Food is also an important item for both Tante Lika and the narrator. Traditionally, Lebous have been fishermen and their close association with the sea has continued over the colonial period. Although an increasing number of men found employment with the French army and the colonial administration, children still go regularly to the sea shores to collect seafood; and a large plate of rice and fish remains the staple of the family. However, when Tante Lika moves into the old family house with her husband Pa Driss who is a carpenter after the death of her eldest brother and his wife in the early 1930s fishing gear and oars are replaced by her husband's chisels and jointers. The old fishermen's home and its inhabitants are adapting to change, but on big occasions such as Léna's marriage, Lebous traditions re-surface. Time-honoured solidarities are called upon and a great variety of food is prepared by numerous helping hands. A few pages describing the preparation of a gigantic amount of victuals and beverages for the guests invited to the ceremony, evoke nicely "a spectacle surrounded with the smell of ginger, dumplings, "goongo", frankincense, henna, and even "keteraan" perfume". (p.86)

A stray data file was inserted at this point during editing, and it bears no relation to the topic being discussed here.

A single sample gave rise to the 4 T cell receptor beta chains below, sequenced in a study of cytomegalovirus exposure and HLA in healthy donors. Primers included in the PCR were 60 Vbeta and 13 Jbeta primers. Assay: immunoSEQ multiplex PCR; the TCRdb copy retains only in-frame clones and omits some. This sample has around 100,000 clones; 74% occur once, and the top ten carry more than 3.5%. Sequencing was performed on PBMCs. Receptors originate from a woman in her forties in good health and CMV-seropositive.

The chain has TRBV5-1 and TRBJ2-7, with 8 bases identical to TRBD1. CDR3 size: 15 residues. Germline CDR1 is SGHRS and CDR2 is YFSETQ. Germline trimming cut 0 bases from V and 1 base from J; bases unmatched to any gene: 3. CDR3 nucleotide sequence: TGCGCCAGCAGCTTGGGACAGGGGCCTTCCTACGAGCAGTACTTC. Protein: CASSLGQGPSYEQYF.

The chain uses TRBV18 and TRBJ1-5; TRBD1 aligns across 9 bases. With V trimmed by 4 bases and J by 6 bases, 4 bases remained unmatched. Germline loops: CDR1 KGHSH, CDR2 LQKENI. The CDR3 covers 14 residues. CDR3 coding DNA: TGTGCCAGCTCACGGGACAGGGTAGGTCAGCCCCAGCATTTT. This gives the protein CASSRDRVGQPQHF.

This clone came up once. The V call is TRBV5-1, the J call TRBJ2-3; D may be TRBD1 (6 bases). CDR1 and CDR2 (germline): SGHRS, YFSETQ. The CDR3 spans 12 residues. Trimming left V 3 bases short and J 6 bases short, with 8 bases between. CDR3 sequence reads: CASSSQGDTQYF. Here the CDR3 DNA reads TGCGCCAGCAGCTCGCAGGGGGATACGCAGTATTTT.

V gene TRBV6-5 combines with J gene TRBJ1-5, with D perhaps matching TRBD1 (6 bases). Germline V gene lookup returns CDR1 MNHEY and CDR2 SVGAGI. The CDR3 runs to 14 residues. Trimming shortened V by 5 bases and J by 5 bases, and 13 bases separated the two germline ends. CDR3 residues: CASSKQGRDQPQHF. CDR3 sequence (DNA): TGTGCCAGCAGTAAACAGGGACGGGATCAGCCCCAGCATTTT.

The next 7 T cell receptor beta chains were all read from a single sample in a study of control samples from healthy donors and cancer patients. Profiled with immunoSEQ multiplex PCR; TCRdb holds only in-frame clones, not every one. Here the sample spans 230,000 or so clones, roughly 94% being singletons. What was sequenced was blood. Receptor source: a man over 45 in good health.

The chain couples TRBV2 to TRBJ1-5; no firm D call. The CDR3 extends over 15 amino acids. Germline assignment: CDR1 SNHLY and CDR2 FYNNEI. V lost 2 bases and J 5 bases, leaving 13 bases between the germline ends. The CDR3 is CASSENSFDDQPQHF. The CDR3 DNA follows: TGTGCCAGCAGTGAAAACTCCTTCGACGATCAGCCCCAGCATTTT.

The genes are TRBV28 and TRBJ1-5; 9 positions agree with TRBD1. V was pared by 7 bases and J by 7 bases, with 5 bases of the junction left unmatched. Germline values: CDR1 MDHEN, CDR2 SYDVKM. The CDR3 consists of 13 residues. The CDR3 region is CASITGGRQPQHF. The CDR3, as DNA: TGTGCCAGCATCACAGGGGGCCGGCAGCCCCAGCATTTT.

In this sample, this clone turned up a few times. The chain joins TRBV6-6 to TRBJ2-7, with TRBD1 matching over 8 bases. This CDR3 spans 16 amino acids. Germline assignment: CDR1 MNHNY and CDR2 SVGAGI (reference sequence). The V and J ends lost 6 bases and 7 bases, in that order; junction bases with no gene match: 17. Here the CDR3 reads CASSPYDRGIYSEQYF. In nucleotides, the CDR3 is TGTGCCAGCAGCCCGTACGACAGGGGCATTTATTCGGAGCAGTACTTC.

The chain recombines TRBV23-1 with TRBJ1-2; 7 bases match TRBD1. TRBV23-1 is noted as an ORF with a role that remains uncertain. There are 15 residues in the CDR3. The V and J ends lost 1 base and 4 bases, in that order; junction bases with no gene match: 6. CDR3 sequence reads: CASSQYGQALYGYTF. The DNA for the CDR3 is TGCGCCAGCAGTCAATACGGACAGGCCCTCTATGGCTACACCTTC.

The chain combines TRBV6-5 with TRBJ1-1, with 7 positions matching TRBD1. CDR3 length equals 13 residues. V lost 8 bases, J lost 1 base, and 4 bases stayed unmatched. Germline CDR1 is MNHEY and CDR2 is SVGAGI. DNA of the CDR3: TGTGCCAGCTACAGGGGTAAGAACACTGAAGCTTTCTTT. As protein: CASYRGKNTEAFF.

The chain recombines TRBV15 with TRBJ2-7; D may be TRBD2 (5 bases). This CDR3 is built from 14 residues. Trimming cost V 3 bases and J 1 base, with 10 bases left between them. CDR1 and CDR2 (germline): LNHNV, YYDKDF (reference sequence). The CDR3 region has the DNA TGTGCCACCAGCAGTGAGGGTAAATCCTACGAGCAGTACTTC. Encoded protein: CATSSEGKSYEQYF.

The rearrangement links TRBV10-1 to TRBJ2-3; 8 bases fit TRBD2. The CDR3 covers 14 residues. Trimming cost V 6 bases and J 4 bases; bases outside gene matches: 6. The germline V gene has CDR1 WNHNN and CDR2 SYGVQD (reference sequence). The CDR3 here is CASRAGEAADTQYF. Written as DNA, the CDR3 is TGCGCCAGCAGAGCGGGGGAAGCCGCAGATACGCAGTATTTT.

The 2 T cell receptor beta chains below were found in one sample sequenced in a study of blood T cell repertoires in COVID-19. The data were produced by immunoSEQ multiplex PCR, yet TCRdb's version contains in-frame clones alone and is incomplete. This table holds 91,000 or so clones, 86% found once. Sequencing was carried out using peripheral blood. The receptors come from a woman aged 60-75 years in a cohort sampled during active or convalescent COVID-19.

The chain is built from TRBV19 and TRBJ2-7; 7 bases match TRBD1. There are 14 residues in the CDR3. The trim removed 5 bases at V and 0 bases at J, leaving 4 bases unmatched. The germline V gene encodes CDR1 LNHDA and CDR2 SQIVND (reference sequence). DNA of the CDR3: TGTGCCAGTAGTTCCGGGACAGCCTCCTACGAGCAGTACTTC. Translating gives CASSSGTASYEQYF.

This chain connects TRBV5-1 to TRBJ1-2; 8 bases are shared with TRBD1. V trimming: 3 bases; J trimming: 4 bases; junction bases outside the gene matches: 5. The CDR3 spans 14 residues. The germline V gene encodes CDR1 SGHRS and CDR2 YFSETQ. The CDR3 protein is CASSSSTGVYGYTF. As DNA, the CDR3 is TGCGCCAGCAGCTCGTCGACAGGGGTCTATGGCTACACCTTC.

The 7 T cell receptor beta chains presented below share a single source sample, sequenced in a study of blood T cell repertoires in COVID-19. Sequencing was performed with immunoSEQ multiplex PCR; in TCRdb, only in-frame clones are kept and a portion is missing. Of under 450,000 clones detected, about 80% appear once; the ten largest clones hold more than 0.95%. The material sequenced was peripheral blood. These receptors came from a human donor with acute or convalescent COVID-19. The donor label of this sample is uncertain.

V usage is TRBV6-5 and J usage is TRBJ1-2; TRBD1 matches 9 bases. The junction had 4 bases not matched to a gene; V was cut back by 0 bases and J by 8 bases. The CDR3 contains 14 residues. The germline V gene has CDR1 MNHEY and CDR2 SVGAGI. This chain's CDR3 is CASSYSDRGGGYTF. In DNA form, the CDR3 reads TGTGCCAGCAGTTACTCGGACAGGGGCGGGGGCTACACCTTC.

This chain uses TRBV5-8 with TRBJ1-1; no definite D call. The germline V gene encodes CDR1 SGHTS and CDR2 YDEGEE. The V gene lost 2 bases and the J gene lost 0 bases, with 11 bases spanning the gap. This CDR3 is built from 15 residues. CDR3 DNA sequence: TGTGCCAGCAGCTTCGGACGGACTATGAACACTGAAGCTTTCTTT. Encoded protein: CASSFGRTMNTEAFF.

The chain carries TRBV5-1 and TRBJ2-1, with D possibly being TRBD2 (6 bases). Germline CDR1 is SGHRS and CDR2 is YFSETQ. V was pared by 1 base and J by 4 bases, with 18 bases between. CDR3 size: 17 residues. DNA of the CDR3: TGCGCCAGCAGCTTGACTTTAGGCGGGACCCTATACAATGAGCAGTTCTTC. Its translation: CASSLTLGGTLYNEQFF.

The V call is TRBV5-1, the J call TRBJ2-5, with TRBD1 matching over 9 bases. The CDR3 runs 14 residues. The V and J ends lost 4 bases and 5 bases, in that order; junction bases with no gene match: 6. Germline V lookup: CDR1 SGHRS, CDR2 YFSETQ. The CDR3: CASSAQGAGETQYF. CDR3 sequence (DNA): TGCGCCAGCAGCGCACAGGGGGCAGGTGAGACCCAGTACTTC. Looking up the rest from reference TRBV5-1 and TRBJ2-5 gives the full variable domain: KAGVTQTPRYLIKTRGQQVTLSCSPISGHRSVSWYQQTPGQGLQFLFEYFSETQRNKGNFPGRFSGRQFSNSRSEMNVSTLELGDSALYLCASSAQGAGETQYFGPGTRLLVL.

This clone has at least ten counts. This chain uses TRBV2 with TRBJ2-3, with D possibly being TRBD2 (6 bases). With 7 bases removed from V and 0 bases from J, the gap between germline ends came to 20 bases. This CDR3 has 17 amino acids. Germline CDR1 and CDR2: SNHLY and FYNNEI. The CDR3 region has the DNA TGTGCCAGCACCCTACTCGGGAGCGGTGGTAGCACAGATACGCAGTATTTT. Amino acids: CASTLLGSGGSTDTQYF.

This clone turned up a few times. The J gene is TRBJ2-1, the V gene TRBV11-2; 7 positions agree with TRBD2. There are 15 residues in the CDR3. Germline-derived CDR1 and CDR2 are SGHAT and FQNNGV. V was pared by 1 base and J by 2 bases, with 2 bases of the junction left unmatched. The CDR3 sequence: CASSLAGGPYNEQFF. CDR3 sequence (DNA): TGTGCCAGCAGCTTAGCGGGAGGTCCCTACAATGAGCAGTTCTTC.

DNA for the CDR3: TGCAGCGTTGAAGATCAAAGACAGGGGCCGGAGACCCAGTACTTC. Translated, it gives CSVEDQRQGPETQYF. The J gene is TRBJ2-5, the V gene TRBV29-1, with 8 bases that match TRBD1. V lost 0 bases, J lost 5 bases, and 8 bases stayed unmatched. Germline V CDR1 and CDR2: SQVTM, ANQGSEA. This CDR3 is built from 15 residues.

Added to details about clothes and food, a precise description of Dakar's landmarks and roads reinforces the impression or the illusion that the narrator's story is unequivocally embedded in reality. Tante Lika's Dakar is not a dot on the map, but blocks of real houses and buildings within a warren of dirt roads which are no secret to her: "Once outside on the footpath, Lika chose a direction following the inspiration of the day. Sometimes it was heading towards the suburbs Hock and Guy Mariama where one can find, some people say, the location of a very old cemetery. Striding along the street until the intersection of Victor Hugo Road and the Boulevard of the Republic, she liked to stop and to observe, with a smile, a block of houses still asleep and facing the Maginot Avenue on the right hand side [...] Sometimes, choosing to change her route, Lika took the opposite direction in order to smell the flowers, the lawn and the dew at the Grand Conseil's garden. She walked around it, stopping in the vicinity of the Roume Avenue to glimpse, through the fence, at "Monsieur" Faidherbe, standing on his pedestal". (pp.33-34)